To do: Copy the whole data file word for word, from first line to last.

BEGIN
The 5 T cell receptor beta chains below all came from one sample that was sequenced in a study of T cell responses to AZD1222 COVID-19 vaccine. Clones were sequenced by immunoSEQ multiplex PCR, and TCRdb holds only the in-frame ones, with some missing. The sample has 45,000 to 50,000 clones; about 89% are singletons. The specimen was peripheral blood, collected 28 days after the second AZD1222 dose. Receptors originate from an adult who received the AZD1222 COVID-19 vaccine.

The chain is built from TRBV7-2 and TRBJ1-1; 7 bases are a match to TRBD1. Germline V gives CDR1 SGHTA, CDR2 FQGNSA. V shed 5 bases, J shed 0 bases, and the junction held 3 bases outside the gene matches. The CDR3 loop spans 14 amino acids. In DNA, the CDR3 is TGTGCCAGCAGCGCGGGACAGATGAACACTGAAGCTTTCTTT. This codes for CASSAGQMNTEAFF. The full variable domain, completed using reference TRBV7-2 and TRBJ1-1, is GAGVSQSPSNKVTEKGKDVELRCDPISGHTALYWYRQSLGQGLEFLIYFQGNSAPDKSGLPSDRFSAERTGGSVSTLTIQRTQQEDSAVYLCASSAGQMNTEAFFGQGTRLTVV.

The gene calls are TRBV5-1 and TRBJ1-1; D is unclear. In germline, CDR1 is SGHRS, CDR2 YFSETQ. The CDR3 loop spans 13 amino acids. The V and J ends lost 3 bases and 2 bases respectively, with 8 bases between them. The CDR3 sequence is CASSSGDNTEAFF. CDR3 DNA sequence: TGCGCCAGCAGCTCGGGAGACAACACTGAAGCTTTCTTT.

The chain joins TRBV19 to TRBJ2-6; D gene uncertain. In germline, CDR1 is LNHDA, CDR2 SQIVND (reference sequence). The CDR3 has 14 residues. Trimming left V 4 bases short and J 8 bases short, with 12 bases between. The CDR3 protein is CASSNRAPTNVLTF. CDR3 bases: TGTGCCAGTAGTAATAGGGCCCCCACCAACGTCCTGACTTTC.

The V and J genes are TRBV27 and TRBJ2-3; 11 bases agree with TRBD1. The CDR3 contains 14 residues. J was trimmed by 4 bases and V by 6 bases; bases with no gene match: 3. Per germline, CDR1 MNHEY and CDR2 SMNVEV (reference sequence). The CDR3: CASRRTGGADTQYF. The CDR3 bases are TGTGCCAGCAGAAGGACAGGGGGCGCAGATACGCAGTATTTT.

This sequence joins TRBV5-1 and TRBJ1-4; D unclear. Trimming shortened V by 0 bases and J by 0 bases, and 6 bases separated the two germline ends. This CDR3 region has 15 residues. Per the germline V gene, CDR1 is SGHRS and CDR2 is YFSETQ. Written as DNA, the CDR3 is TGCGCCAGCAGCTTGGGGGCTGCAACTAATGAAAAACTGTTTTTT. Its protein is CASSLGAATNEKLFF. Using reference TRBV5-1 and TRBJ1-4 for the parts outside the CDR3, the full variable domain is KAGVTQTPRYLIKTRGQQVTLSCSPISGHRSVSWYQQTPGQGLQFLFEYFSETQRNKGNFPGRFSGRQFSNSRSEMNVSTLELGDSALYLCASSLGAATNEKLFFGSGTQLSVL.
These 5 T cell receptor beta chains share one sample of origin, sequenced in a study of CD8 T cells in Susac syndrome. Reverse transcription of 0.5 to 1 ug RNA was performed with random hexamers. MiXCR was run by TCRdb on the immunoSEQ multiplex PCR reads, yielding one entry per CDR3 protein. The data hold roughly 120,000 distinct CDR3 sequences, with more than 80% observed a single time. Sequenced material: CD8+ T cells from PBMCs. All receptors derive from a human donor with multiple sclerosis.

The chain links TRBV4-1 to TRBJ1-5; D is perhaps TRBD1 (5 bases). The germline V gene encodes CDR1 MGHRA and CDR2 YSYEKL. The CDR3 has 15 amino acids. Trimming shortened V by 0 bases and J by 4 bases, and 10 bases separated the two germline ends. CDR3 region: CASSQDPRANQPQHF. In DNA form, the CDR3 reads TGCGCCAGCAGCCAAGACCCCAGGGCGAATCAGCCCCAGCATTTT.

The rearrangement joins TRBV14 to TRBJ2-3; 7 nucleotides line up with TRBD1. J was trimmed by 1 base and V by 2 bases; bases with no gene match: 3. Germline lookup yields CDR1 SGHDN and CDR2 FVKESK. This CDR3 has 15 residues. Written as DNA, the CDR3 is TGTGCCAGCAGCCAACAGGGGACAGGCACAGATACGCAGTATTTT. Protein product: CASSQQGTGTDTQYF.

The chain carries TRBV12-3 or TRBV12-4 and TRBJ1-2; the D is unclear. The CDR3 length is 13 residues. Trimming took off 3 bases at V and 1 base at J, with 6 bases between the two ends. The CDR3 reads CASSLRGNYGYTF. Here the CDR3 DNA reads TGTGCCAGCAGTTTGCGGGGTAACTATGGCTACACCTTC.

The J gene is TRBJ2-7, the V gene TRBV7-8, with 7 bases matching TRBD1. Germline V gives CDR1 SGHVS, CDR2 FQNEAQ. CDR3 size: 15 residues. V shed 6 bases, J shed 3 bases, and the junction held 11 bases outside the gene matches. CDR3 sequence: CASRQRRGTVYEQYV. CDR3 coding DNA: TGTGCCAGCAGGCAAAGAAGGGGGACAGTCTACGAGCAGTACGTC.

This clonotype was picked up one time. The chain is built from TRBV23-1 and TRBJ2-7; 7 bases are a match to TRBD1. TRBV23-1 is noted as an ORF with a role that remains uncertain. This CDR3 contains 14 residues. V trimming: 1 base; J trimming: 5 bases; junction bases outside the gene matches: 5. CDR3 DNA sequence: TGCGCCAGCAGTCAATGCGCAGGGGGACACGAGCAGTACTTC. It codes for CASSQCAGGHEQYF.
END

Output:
The 5 T cell receptor beta chains below all came from one sample that was sequenced in a study of T cell responses to AZD1222 COVID-19 vaccine. Clones were sequenced by immunoSEQ multiplex PCR, and TCRdb holds only the in-frame ones, with some missing. The sample has 45,000 to 50,000 clones; about 89% are singletons. The specimen was peripheral blood, collected 28 days after the second AZD1222 dose. Receptors originate from an adult who received the AZD1222 COVID-19 vaccine.

The chain is built from TRBV7-2 and TRBJ1-1; 7 bases are a match to TRBD1. Germline V gives CDR1 SGHTA, CDR2 FQGNSA. V shed 5 bases, J shed 0 bases, and the junction held 3 bases outside the gene matches. The CDR3 loop spans 14 amino acids. In DNA, the CDR3 is TGTGCCAGCAGCGCGGGACAGATGAACACTGAAGCTTTCTTT. This codes for CASSAGQMNTEAFF. The full variable domain, completed using reference TRBV7-2 and TRBJ1-1, is GAGVSQSPSNKVTEKGKDVELRCDPISGHTALYWYRQSLGQGLEFLIYFQGNSAPDKSGLPSDRFSAERTGGSVSTLTIQRTQQEDSAVYLCASSAGQMNTEAFFGQGTRLTVV.

The gene calls are TRBV5-1 and TRBJ1-1; D is unclear. In germline, CDR1 is SGHRS, CDR2 YFSETQ. The CDR3 loop spans 13 amino acids. The V and J ends lost 3 bases and 2 bases respectively, with 8 bases between them. The CDR3 sequence is CASSSGDNTEAFF. CDR3 DNA sequence: TGCGCCAGCAGCTCGGGAGACAACACTGAAGCTTTCTTT.

The chain joins TRBV19 to TRBJ2-6; D gene uncertain. In germline, CDR1 is LNHDA, CDR2 SQIVND (reference sequence). The CDR3 has 14 residues. Trimming left V 4 bases short and J 8 bases short, with 12 bases between. The CDR3 protein is CASSNRAPTNVLTF. CDR3 bases: TGTGCCAGTAGTAATAGGGCCCCCACCAACGTCCTGACTTTC.

The V and J genes are TRBV27 and TRBJ2-3; 11 bases agree with TRBD1. The CDR3 contains 14 residues. J was trimmed by 4 bases and V by 6 bases; bases with no gene match: 3. Per germline, CDR1 MNHEY and CDR2 SMNVEV (reference sequence). The CDR3: CASRRTGGADTQYF. The CDR3 bases are TGTGCCAGCAGAAGGACAGGGGGCGCAGATACGCAGTATTTT.

This sequence joins TRBV5-1 and TRBJ1-4; D unclear. Trimming shortened V by 0 bases and J by 0 bases, and 6 bases separated the two germline ends. This CDR3 region has 15 residues. Per the germline V gene, CDR1 is SGHRS and CDR2 is YFSETQ. Written as DNA, the CDR3 is TGCGCCAGCAGCTTGGGGGCTGCAACTAATGAAAAACTGTTTTTT. Its protein is CASSLGAATNEKLFF. Using reference TRBV5-1 and TRBJ1-4 for the parts outside the CDR3, the full variable domain is KAGVTQTPRYLIKTRGQQVTLSCSPISGHRSVSWYQQTPGQGLQFLFEYFSETQRNKGNFPGRFSGRQFSNSRSEMNVSTLELGDSALYLCASSLGAATNEKLFFGSGTQLSVL.
These 5 T cell receptor beta chains share one sample of origin, sequenced in a study of CD8 T cells in Susac syndrome. Reverse transcription of 0.5 to 1 ug RNA was performed with random hexamers. MiXCR was run by TCRdb on the immunoSEQ multiplex PCR reads, yielding one entry per CDR3 protein. The data hold roughly 120,000 distinct CDR3 sequences, with more than 80% observed a single time. Sequenced material: CD8+ T cells from PBMCs. All receptors derive from a human donor with multiple sclerosis.

The chain links TRBV4-1 to TRBJ1-5; D is perhaps TRBD1 (5 bases). The germline V gene encodes CDR1 MGHRA and CDR2 YSYEKL. The CDR3 has 15 amino acids. Trimming shortened V by 0 bases and J by 4 bases, and 10 bases separated the two germline ends. CDR3 region: CASSQDPRANQPQHF. In DNA form, the CDR3 reads TGCGCCAGCAGCCAAGACCCCAGGGCGAATCAGCCCCAGCATTTT.

The rearrangement joins TRBV14 to TRBJ2-3; 7 nucleotides line up with TRBD1. J was trimmed by 1 base and V by 2 bases; bases with no gene match: 3. Germline lookup yields CDR1 SGHDN and CDR2 FVKESK. This CDR3 has 15 residues. Written as DNA, the CDR3 is TGTGCCAGCAGCCAACAGGGGACAGGCACAGATACGCAGTATTTT. Protein product: CASSQQGTGTDTQYF.

The chain carries TRBV12-3 or TRBV12-4 and TRBJ1-2; the D is unclear. The CDR3 length is 13 residues. Trimming took off 3 bases at V and 1 base at J, with 6 bases between the two ends. The CDR3 reads CASSLRGNYGYTF. Here the CDR3 DNA reads TGTGCCAGCAGTTTGCGGGGTAACTATGGCTACACCTTC.

The J gene is TRBJ2-7, the V gene TRBV7-8, with 7 bases matching TRBD1. Germline V gives CDR1 SGHVS, CDR2 FQNEAQ. CDR3 size: 15 residues. V shed 6 bases, J shed 3 bases, and the junction held 11 bases outside the gene matches. CDR3 sequence: CASRQRRGTVYEQYV. CDR3 coding DNA: TGTGCCAGCAGGCAAAGAAGGGGGACAGTCTACGAGCAGTACGTC.

This clonotype was picked up one time. The chain is built from TRBV23-1 and TRBJ2-7; 7 bases are a match to TRBD1. TRBV23-1 is noted as an ORF with a role that remains uncertain. This CDR3 contains 14 residues. V trimming: 1 base; J trimming: 5 bases; junction bases outside the gene matches: 5. CDR3 DNA sequence: TGCGCCAGCAGTCAATGCGCAGGGGGACACGAGCAGTACTTC. It codes for CASSQCAGGHEQYF.